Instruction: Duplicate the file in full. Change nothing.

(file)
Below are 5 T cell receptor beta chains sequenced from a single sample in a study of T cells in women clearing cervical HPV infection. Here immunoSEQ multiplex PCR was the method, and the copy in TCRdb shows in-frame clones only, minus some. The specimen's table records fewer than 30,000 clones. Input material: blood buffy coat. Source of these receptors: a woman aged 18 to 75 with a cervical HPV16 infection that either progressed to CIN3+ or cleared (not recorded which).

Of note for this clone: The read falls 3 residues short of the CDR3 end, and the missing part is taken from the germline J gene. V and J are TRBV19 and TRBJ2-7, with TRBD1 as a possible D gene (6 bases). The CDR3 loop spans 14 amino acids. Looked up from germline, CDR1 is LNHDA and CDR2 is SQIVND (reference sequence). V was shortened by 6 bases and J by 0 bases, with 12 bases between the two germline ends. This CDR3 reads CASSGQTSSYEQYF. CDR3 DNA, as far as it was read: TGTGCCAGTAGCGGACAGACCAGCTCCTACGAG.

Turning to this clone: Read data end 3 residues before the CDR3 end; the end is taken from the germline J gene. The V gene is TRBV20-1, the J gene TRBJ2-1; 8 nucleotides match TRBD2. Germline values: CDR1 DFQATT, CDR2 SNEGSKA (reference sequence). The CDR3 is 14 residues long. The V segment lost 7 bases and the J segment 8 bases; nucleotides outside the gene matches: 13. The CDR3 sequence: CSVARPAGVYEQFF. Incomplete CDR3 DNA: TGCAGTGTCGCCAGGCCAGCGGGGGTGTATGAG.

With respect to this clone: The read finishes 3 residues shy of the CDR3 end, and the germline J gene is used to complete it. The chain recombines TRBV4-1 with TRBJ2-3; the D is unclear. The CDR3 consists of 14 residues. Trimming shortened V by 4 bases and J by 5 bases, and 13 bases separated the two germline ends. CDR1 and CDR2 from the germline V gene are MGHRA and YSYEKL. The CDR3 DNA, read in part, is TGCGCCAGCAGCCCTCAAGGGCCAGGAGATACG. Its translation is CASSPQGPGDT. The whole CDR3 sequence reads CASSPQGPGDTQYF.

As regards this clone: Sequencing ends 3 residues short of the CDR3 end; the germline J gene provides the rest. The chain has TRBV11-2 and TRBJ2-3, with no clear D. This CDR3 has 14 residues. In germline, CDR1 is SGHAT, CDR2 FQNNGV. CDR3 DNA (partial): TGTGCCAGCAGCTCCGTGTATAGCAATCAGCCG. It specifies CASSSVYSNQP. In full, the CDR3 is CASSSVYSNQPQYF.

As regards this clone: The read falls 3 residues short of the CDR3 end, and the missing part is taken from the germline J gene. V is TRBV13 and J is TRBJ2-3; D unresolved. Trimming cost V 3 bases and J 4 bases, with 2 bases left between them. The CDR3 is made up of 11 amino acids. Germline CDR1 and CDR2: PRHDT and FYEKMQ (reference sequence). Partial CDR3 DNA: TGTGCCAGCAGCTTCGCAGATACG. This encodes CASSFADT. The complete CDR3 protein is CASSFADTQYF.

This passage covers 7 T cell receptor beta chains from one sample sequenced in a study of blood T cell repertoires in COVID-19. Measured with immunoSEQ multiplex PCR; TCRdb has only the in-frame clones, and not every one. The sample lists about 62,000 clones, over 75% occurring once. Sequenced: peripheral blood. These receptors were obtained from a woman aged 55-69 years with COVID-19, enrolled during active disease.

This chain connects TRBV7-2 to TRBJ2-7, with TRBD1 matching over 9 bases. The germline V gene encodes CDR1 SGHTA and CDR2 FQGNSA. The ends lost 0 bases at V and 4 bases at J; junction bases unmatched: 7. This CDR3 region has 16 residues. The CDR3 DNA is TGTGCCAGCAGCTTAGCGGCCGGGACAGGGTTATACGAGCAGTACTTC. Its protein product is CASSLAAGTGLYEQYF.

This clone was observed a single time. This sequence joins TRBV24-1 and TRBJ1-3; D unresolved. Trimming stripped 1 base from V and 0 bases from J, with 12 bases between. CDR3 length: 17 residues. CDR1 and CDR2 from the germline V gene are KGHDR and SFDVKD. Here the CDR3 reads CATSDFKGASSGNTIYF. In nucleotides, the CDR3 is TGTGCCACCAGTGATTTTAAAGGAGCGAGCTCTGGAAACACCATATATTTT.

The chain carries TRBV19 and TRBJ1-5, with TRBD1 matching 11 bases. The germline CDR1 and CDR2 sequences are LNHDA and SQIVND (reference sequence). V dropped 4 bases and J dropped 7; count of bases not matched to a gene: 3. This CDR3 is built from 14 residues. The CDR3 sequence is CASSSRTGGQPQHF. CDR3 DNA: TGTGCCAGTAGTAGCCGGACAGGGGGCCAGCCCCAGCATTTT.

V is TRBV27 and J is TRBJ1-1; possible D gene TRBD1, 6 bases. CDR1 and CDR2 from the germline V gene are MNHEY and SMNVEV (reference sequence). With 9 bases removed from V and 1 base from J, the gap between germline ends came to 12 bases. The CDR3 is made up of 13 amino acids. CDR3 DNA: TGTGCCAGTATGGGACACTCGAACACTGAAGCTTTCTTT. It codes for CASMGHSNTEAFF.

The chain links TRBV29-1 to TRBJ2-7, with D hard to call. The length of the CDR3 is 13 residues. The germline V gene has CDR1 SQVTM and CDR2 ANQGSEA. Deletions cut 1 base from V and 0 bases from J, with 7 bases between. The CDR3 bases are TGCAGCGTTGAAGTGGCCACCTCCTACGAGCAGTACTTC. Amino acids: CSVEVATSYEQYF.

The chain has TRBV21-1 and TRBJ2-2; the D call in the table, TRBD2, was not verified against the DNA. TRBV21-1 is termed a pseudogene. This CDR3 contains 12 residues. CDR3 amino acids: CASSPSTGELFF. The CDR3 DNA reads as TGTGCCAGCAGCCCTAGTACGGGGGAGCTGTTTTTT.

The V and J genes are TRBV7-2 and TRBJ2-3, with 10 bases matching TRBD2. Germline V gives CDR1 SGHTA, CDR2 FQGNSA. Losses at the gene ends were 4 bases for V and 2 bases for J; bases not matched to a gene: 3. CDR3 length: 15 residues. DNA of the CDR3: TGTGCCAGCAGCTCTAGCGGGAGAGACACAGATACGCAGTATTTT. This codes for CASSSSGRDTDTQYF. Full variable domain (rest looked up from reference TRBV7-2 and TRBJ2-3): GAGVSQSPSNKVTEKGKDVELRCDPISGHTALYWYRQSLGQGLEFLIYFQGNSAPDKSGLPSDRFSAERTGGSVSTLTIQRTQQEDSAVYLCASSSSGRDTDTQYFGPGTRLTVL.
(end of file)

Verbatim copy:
Below are 5 T cell receptor beta chains sequenced from a single sample in a study of T cells in women clearing cervical HPV infection. Here immunoSEQ multiplex PCR was the method, and the copy in TCRdb shows in-frame clones only, minus some. The specimen's table records fewer than 30,000 clones. Input material: blood buffy coat. Source of these receptors: a woman aged 18 to 75 with a cervical HPV16 infection that either progressed to CIN3+ or cleared (not recorded which).

Of note for this clone: The read falls 3 residues short of the CDR3 end, and the missing part is taken from the germline J gene. V and J are TRBV19 and TRBJ2-7, with TRBD1 as a possible D gene (6 bases). The CDR3 loop spans 14 amino acids. Looked up from germline, CDR1 is LNHDA and CDR2 is SQIVND (reference sequence). V was shortened by 6 bases and J by 0 bases, with 12 bases between the two germline ends. This CDR3 reads CASSGQTSSYEQYF. CDR3 DNA, as far as it was read: TGTGCCAGTAGCGGACAGACCAGCTCCTACGAG.

Turning to this clone: Read data end 3 residues before the CDR3 end; the end is taken from the germline J gene. The V gene is TRBV20-1, the J gene TRBJ2-1; 8 nucleotides match TRBD2. Germline values: CDR1 DFQATT, CDR2 SNEGSKA (reference sequence). The CDR3 is 14 residues long. The V segment lost 7 bases and the J segment 8 bases; nucleotides outside the gene matches: 13. The CDR3 sequence: CSVARPAGVYEQFF. Incomplete CDR3 DNA: TGCAGTGTCGCCAGGCCAGCGGGGGTGTATGAG.

With respect to this clone: The read finishes 3 residues shy of the CDR3 end, and the germline J gene is used to complete it. The chain recombines TRBV4-1 with TRBJ2-3; the D is unclear. The CDR3 consists of 14 residues. Trimming shortened V by 4 bases and J by 5 bases, and 13 bases separated the two germline ends. CDR1 and CDR2 from the germline V gene are MGHRA and YSYEKL. The CDR3 DNA, read in part, is TGCGCCAGCAGCCCTCAAGGGCCAGGAGATACG. Its translation is CASSPQGPGDT. The whole CDR3 sequence reads CASSPQGPGDTQYF.

As regards this clone: Sequencing ends 3 residues short of the CDR3 end; the germline J gene provides the rest. The chain has TRBV11-2 and TRBJ2-3, with no clear D. This CDR3 has 14 residues. In germline, CDR1 is SGHAT, CDR2 FQNNGV. CDR3 DNA (partial): TGTGCCAGCAGCTCCGTGTATAGCAATCAGCCG. It specifies CASSSVYSNQP. In full, the CDR3 is CASSSVYSNQPQYF.

As regards this clone: The read falls 3 residues short of the CDR3 end, and the missing part is taken from the germline J gene. V is TRBV13 and J is TRBJ2-3; D unresolved. Trimming cost V 3 bases and J 4 bases, with 2 bases left between them. The CDR3 is made up of 11 amino acids. Germline CDR1 and CDR2: PRHDT and FYEKMQ (reference sequence). Partial CDR3 DNA: TGTGCCAGCAGCTTCGCAGATACG. This encodes CASSFADT. The complete CDR3 protein is CASSFADTQYF.

This passage covers 7 T cell receptor beta chains from one sample sequenced in a study of blood T cell repertoires in COVID-19. Measured with immunoSEQ multiplex PCR; TCRdb has only the in-frame clones, and not every one. The sample lists about 62,000 clones, over 75% occurring once. Sequenced: peripheral blood. These receptors were obtained from a woman aged 55-69 years with COVID-19, enrolled during active disease.

This chain connects TRBV7-2 to TRBJ2-7, with TRBD1 matching over 9 bases. The germline V gene encodes CDR1 SGHTA and CDR2 FQGNSA. The ends lost 0 bases at V and 4 bases at J; junction bases unmatched: 7. This CDR3 region has 16 residues. The CDR3 DNA is TGTGCCAGCAGCTTAGCGGCCGGGACAGGGTTATACGAGCAGTACTTC. Its protein product is CASSLAAGTGLYEQYF.

This clone was observed a single time. This sequence joins TRBV24-1 and TRBJ1-3; D unresolved. Trimming stripped 1 base from V and 0 bases from J, with 12 bases between. CDR3 length: 17 residues. CDR1 and CDR2 from the germline V gene are KGHDR and SFDVKD. Here the CDR3 reads CATSDFKGASSGNTIYF. In nucleotides, the CDR3 is TGTGCCACCAGTGATTTTAAAGGAGCGAGCTCTGGAAACACCATATATTTT.

The chain carries TRBV19 and TRBJ1-5, with TRBD1 matching 11 bases. The germline CDR1 and CDR2 sequences are LNHDA and SQIVND (reference sequence). V dropped 4 bases and J dropped 7; count of bases not matched to a gene: 3. This CDR3 is built from 14 residues. The CDR3 sequence is CASSSRTGGQPQHF. CDR3 DNA: TGTGCCAGTAGTAGCCGGACAGGGGGCCAGCCCCAGCATTTT.

V is TRBV27 and J is TRBJ1-1; possible D gene TRBD1, 6 bases. CDR1 and CDR2 from the germline V gene are MNHEY and SMNVEV (reference sequence). With 9 bases removed from V and 1 base from J, the gap between germline ends came to 12 bases. The CDR3 is made up of 13 amino acids. CDR3 DNA: TGTGCCAGTATGGGACACTCGAACACTGAAGCTTTCTTT. It codes for CASMGHSNTEAFF.

The chain links TRBV29-1 to TRBJ2-7, with D hard to call. The length of the CDR3 is 13 residues. The germline V gene has CDR1 SQVTM and CDR2 ANQGSEA. Deletions cut 1 base from V and 0 bases from J, with 7 bases between. The CDR3 bases are TGCAGCGTTGAAGTGGCCACCTCCTACGAGCAGTACTTC. Amino acids: CSVEVATSYEQYF.

The chain has TRBV21-1 and TRBJ2-2; the D call in the table, TRBD2, was not verified against the DNA. TRBV21-1 is termed a pseudogene. This CDR3 contains 12 residues. CDR3 amino acids: CASSPSTGELFF. The CDR3 DNA reads as TGTGCCAGCAGCCCTAGTACGGGGGAGCTGTTTTTT.

The V and J genes are TRBV7-2 and TRBJ2-3, with 10 bases matching TRBD2. Germline V gives CDR1 SGHTA, CDR2 FQGNSA. Losses at the gene ends were 4 bases for V and 2 bases for J; bases not matched to a gene: 3. CDR3 length: 15 residues. DNA of the CDR3: TGTGCCAGCAGCTCTAGCGGGAGAGACACAGATACGCAGTATTTT. This codes for CASSSSGRDTDTQYF. Full variable domain (rest looked up from reference TRBV7-2 and TRBJ2-3): GAGVSQSPSNKVTEKGKDVELRCDPISGHTALYWYRQSLGQGLEFLIYFQGNSAPDKSGLPSDRFSAERTGGSVSTLTIQRTQQEDSAVYLCASSSSGRDTDTQYFGPGTRLTVL.